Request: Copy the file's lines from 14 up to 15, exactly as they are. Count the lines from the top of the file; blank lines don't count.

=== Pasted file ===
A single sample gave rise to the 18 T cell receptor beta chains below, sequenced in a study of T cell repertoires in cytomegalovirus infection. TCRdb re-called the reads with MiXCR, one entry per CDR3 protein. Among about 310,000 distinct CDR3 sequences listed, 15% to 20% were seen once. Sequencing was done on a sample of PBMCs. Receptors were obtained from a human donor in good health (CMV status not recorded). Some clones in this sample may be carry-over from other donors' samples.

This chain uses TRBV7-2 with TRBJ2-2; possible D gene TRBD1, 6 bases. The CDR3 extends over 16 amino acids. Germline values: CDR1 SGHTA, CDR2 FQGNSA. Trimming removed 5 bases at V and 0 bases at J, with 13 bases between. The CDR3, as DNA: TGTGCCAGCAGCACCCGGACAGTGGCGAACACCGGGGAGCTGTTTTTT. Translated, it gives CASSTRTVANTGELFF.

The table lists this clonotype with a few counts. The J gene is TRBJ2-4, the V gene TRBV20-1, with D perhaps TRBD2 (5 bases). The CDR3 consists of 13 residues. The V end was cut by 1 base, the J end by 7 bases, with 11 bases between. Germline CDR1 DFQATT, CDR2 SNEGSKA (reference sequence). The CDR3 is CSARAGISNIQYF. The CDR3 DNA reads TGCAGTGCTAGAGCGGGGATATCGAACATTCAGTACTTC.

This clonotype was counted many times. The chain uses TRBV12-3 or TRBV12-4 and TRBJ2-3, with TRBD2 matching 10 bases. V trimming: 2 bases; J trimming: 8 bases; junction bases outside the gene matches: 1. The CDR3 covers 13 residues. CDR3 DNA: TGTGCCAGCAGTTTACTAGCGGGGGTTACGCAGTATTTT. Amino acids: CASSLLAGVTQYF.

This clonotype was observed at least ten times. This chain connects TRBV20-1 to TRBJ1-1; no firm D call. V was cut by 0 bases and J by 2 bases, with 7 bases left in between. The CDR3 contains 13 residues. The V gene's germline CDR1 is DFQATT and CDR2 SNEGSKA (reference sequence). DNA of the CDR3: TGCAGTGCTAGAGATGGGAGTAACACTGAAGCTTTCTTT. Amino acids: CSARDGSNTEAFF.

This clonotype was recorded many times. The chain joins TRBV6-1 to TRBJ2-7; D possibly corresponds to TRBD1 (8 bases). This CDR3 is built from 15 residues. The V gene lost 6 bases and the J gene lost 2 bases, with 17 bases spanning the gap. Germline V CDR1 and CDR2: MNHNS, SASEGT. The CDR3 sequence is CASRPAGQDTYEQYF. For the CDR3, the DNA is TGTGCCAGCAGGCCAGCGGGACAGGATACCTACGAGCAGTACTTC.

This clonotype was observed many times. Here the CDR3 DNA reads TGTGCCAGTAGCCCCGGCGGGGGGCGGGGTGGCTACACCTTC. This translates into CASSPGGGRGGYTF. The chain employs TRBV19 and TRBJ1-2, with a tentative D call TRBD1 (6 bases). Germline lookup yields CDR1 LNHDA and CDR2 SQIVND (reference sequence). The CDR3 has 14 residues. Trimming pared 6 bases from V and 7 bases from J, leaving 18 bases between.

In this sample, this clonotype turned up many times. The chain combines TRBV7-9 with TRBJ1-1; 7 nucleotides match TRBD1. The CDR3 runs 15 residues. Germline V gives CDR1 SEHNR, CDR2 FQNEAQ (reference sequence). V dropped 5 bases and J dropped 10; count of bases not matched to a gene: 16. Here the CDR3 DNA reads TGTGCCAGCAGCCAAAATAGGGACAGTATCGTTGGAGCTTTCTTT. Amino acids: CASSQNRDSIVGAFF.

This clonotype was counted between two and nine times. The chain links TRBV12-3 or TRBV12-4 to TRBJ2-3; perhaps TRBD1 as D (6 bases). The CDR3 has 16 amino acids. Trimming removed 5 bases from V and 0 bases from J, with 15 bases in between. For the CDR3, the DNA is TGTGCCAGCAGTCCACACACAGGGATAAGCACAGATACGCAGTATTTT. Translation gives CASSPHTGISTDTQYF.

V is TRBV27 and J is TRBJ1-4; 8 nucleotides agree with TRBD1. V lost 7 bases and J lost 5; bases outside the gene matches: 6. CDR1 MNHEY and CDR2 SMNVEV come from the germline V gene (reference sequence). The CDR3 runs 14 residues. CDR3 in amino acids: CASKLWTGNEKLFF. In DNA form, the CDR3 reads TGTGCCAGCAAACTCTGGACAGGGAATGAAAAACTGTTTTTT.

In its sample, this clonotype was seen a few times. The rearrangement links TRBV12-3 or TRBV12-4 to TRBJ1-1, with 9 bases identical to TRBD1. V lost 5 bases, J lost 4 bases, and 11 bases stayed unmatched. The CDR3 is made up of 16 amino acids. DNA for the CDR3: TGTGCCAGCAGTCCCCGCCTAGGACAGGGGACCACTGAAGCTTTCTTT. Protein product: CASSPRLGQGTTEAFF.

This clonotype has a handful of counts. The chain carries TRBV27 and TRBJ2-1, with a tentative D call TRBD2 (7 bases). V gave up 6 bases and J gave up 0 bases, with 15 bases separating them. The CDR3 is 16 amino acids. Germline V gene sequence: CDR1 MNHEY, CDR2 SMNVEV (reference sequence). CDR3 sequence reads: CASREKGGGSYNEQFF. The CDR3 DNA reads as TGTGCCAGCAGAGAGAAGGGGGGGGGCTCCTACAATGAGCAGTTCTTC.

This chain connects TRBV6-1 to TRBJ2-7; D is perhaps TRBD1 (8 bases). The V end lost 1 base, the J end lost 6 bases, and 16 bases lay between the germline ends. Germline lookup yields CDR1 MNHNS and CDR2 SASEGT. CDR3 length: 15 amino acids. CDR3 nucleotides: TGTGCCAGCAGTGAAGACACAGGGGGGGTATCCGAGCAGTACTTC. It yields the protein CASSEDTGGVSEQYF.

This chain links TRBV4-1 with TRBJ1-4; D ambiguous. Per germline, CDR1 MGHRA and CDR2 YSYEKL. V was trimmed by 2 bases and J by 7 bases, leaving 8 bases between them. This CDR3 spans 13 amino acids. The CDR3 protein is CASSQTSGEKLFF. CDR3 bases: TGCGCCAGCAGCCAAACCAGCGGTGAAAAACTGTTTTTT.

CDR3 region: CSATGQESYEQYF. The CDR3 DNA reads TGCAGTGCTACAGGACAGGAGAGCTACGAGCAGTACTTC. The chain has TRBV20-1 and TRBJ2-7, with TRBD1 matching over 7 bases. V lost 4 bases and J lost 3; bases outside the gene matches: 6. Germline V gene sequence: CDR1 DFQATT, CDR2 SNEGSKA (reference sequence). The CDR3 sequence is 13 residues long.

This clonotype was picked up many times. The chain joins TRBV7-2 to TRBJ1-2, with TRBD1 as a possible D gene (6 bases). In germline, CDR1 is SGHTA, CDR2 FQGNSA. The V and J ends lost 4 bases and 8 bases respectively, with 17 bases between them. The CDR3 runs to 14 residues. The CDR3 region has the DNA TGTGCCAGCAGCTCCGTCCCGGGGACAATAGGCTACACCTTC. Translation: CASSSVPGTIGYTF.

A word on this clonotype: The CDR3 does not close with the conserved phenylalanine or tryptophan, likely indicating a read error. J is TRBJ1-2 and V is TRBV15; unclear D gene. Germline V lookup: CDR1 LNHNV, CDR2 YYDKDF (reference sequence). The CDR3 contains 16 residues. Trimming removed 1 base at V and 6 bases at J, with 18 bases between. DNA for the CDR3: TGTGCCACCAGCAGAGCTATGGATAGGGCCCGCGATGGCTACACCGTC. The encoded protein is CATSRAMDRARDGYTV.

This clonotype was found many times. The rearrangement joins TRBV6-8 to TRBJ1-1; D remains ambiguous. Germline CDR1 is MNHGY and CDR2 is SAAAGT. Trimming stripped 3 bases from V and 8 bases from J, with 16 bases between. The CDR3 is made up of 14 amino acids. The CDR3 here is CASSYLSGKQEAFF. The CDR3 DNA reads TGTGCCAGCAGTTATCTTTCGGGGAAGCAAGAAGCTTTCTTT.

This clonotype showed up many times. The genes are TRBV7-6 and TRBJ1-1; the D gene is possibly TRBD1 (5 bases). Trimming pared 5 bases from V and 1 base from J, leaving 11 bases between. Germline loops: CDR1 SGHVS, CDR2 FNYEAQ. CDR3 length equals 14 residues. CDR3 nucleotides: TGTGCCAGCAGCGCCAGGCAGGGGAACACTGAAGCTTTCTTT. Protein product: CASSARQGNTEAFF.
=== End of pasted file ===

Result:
This chain links TRBV4-1 with TRBJ1-4; D ambiguous. Per germline, CDR1 MGHRA and CDR2 YSYEKL. V was trimmed by 2 bases and J by 7 bases, leaving 8 bases between them. This CDR3 spans 13 amino acids. The CDR3 protein is CASSQTSGEKLFF. CDR3 bases: TGCGCCAGCAGCCAAACCAGCGGTGAAAAACTGTTTTTT.

CDR3 region: CSATGQESYEQYF. The CDR3 DNA reads TGCAGTGCTACAGGACAGGAGAGCTACGAGCAGTACTTC. The chain has TRBV20-1 and TRBJ2-7, with TRBD1 matching over 7 bases. V lost 4 bases and J lost 3; bases outside the gene matches: 6. Germline V gene sequence: CDR1 DFQATT, CDR2 SNEGSKA (reference sequence). The CDR3 sequence is 13 residues long.